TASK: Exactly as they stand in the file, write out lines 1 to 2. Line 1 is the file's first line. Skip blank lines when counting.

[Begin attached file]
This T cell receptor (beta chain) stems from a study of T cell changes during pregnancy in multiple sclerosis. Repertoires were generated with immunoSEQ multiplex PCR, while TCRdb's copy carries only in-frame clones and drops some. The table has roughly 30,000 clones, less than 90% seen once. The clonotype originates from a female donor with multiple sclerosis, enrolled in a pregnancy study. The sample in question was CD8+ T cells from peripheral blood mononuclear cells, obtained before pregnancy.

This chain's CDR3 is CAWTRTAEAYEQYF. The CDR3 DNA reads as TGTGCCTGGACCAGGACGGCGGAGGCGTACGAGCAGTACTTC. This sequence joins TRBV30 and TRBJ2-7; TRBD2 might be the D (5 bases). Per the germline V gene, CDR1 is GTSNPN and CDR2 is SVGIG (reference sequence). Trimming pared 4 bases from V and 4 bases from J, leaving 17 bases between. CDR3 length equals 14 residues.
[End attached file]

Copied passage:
This T cell receptor (beta chain) stems from a study of T cell changes during pregnancy in multiple sclerosis. Repertoires were generated with immunoSEQ multiplex PCR, while TCRdb's copy carries only in-frame clones and drops some. The table has roughly 30,000 clones, less than 90% seen once. The clonotype originates from a female donor with multiple sclerosis, enrolled in a pregnancy study. The sample in question was CD8+ T cells from peripheral blood mononuclear cells, obtained before pregnancy.

This chain's CDR3 is CAWTRTAEAYEQYF. The CDR3 DNA reads as TGTGCCTGGACCAGGACGGCGGAGGCGTACGAGCAGTACTTC. This sequence joins TRBV30 and TRBJ2-7; TRBD2 might be the D (5 bases). Per the germline V gene, CDR1 is GTSNPN and CDR2 is SVGIG (reference sequence). Trimming pared 4 bases from V and 4 bases from J, leaving 17 bases between. CDR3 length equals 14 residues.